In stead we get a guy who shows little genuine interest in this woman and freaks out when pressed to prove he wants a future with her. Everything seemed so arranged and emotionally disconnected, and we knew a sincere person would have SAT on a couch and professed love, but theatrics were displayed as if they were the true content and we all saw through it.
The author says nothing about his telling Matt Lauer he was "glib" which further exposed Criuse's defensive and false core.
Is the author a Scientologist, by any chance?
TBQH I feel a little sorry for Cruise- I think he's quite a good actor (although he plays a very similar type- the damaged man who is decent underneath all of his brittle defensiveness), but he's out shined by his scientology beliefs.
I sometimes wonder if he is a true believer, or if he is so under the thumb of scientology that he doesn't dare leave or speak ill of it. Either way, scientology has not helped his career in terms of public perception, no matter what he thinks or tells others.
Geez, I hope we're not expected to feel sorry for Tom Cruise. Who knows how many hapless, helpless people have been sucked into the criminal scientology cult because of him? His acting skills count for nothing next to the horrors that have resulted because of his recruiting people into his sick cult.
No, the Internet didn't "kill" Tom Cruise. Tom Cruise "killed" Tom Cruise. It's not cool to be a member of a religion which imprisons its children in a cultic setting (indeed, the religion is a cult -- its rituals are secretive and one can be sued for revealing them), and which has put a rattlesnake in someone's mailbox to kill them, and which forces its members to undergo abortions.
I'm a Catholic and my Church has much to atone for in the realm of priestly abuse. But, by fits and starts, it is doing so. The Church of Scientology, on the other hand, has no intention of opening up to the outside world or purging the evil from its soul. Its practicing members have closed ranks to keep secret what thousands of apostate individuals have said.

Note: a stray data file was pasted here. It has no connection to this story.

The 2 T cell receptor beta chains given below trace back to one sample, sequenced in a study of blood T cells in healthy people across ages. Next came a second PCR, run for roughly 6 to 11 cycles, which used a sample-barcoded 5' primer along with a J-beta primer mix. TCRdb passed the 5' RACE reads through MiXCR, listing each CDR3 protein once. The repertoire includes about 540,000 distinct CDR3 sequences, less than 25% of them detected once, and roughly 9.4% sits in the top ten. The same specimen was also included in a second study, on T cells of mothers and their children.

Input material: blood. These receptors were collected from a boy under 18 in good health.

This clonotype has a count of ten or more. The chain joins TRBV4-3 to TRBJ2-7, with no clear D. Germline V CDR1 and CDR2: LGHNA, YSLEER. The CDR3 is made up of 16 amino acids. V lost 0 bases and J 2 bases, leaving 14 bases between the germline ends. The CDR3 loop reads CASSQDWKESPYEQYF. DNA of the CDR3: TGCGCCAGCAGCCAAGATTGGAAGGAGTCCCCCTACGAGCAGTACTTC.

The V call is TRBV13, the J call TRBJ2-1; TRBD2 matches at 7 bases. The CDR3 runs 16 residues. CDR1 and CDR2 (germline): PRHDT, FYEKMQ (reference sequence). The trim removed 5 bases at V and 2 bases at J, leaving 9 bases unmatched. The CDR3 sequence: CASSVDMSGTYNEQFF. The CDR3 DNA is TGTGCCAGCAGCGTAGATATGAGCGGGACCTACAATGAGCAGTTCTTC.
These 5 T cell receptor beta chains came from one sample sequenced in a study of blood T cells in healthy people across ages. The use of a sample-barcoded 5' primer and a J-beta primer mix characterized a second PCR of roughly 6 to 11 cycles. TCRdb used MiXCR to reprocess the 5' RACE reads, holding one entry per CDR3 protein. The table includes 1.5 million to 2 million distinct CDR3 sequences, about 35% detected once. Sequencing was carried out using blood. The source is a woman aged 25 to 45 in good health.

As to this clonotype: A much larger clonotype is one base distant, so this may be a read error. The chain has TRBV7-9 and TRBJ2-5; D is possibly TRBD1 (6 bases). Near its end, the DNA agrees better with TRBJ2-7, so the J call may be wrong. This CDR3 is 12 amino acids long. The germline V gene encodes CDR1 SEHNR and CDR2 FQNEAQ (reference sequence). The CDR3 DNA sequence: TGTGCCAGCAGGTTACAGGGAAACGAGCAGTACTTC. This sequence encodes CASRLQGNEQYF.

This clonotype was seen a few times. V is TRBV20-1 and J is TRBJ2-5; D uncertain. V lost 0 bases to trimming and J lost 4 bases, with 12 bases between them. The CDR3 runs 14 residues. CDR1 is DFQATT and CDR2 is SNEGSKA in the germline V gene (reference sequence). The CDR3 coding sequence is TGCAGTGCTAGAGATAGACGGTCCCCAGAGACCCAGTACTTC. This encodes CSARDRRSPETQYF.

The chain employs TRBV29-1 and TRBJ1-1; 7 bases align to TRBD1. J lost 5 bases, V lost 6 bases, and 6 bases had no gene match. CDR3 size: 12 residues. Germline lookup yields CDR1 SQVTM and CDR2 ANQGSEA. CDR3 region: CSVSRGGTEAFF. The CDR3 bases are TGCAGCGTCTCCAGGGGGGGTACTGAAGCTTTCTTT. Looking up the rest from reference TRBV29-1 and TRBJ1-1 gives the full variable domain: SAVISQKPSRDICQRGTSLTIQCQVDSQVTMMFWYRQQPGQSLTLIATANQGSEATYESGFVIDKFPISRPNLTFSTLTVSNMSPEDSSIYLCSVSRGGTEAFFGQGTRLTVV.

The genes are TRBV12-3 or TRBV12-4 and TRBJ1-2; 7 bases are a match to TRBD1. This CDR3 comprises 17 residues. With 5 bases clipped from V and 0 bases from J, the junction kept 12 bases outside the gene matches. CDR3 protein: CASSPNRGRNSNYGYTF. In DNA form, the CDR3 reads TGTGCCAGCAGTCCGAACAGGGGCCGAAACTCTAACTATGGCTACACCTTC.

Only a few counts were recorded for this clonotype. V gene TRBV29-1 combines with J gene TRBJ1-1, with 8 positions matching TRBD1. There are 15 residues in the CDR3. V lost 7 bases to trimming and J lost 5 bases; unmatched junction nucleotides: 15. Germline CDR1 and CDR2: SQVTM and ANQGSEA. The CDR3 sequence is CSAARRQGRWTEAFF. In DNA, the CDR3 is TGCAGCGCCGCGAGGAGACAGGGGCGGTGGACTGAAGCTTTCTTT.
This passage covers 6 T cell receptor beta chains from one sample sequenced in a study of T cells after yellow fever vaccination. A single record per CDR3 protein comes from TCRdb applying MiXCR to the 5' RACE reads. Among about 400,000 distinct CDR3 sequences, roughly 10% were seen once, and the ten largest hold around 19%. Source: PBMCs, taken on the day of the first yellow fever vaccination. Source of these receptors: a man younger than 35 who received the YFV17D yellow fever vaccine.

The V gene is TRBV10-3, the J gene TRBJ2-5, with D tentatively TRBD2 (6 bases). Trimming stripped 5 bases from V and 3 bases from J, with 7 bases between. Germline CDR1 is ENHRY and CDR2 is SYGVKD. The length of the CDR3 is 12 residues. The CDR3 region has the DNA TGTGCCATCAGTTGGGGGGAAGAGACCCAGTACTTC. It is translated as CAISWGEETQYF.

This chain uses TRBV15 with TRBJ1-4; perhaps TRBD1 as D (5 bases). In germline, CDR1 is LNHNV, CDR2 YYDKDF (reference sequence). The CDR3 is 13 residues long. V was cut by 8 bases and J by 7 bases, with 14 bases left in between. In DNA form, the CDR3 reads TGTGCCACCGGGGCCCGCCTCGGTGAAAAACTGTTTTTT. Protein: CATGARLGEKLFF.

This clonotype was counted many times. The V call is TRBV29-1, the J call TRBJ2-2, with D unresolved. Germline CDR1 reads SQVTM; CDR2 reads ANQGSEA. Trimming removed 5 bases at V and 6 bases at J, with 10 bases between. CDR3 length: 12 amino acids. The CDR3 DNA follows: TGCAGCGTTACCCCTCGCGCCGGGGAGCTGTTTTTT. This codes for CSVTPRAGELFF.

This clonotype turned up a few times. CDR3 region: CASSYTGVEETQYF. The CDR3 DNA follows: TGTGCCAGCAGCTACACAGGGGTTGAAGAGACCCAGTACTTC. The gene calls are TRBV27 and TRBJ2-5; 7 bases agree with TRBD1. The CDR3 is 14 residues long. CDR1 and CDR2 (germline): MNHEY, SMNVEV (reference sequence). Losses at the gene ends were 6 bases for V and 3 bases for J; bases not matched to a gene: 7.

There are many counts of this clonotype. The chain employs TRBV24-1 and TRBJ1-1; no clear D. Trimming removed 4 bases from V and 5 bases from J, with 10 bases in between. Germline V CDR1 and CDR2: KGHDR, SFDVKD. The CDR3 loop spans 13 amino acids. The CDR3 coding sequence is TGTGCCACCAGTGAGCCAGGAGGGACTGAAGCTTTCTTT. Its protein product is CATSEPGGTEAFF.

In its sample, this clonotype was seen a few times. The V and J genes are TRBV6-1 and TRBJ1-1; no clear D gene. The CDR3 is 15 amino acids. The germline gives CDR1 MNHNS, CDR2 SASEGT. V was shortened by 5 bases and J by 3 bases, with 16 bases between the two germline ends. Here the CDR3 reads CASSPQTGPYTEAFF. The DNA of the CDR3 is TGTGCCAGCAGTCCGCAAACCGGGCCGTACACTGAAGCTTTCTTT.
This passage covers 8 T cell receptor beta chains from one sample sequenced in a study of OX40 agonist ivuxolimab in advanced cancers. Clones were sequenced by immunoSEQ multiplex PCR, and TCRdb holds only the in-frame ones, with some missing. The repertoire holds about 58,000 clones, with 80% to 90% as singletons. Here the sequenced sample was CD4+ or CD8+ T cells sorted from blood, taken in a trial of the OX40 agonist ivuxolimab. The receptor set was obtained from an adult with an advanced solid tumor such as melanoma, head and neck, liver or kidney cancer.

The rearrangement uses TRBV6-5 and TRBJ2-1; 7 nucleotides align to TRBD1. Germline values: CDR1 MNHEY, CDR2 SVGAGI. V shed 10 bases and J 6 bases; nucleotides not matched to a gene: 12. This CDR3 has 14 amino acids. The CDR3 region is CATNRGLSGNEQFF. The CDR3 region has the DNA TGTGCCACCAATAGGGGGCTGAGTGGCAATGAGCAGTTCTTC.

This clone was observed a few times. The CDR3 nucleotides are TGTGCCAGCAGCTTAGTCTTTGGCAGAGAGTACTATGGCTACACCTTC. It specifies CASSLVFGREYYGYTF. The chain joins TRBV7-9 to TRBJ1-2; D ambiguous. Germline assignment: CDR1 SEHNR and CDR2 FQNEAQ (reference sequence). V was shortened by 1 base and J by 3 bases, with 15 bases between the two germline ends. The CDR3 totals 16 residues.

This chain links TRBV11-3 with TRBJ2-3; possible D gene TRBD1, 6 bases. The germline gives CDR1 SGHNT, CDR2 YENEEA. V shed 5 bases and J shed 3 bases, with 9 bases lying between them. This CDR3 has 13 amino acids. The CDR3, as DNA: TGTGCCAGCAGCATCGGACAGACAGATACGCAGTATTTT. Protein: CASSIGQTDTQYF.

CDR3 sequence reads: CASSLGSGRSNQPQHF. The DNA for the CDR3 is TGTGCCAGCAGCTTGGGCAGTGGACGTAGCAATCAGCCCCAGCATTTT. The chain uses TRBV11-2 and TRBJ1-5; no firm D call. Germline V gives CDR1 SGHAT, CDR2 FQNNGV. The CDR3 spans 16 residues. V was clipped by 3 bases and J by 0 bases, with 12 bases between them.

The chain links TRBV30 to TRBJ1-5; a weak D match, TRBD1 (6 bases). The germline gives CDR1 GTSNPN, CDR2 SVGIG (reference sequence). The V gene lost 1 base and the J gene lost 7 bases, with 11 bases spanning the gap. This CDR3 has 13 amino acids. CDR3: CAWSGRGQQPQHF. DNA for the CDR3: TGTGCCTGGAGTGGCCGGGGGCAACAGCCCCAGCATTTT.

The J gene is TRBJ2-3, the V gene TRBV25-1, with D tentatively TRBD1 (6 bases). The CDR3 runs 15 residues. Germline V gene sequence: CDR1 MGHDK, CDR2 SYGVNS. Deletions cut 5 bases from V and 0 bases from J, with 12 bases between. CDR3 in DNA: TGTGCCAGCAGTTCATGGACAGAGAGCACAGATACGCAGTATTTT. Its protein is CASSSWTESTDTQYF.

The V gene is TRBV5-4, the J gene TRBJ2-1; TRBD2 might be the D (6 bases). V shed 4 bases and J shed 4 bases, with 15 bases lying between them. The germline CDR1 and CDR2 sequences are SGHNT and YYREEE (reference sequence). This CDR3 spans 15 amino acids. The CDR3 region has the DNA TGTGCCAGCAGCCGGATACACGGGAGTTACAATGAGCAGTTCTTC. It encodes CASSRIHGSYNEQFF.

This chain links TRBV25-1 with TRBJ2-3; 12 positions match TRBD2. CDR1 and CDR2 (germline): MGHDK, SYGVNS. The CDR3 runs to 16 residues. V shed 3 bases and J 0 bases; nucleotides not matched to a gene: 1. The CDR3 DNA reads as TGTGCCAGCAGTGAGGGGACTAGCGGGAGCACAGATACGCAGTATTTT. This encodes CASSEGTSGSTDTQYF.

While Cruise remains a practicing Scientologist, and their celebrity spokesperson and apologist, he must live, for better or worse, with the abuses of his church firmly attached to himself.
It's a good thing that we have something called MEMORY so that we can discern how inaccurate this Cruise-obsessed article is. The truth is, his movies were bringing in less and less money PRIOR to the Oprah incident. To say that this one Oprah episode sank him is completely false. Yes, we probably made a big deal out of it because there was already a lot of Cruise-fatigue out there, but the article makes it sound like all was going peachy until the mean ol' internet over-blew the Oprah couch thing. Nonsense. Tom Cruise made a personal choice to put his cockamamy, heavy-handed religion front and center. He also made a personal choice to chase down and sue gossip-mongers, unlike any celebrity before him. The public didn't look favorably upon either of these things. He was a big-shot celebrity taking himself WAY too seriously, who began making worse and worse choices for films. The public was souring and the films were no longer bringing in enough to justify his outrageous salary demands. THEN the couch thing happened. Paramount wouldn't have ditched him if he was still the cash cow he had been. To imply, in this article that "the films were still doing fine but Hollywood just didn't like him anymore" is LUDICROUS and FALSE.
all of us who were ~in~ war of the worlds were dismayed at the PR flops:
few tv commercials except one big budget-blowing superbowl ad (while
spiderman III was appearing everywhere --ads and junkfood crossover
promos and crap) and then the oprah fiasco. your article is insightful
in showing how the TC image paradigm shift couldn't have happened just
one year earlier, how youtube and web-gossip and memes upended so much,
and how switching PR people was ruinous. thanks for your history of
media events we saw but did not fully understand at the time.
(from one of the Final 100 and Final Fifty super-late-night die-hard extras who got to sing 'happy birthday' to SS while TC led the singing during the war of the worlds filming.)
I love when "professionals" write articles/books on celebrities that aren't even so much attempts for the writers to get rich and famous themselves as to bring the writers to the attention of the adored subjects and become appreciated by said celebrities. Don't they know that if someone like Tom Cruise wants to feel respected and adored, he only needs to find the appropriate Tumblr tag?
I think it would have been a more interesting story about the lighting technician Jason who burned his tongue and ended up on Oprah/
This is so obviously an attempt to position Tom Cruise for a new public perception.
@savasavasava it all happened so fast!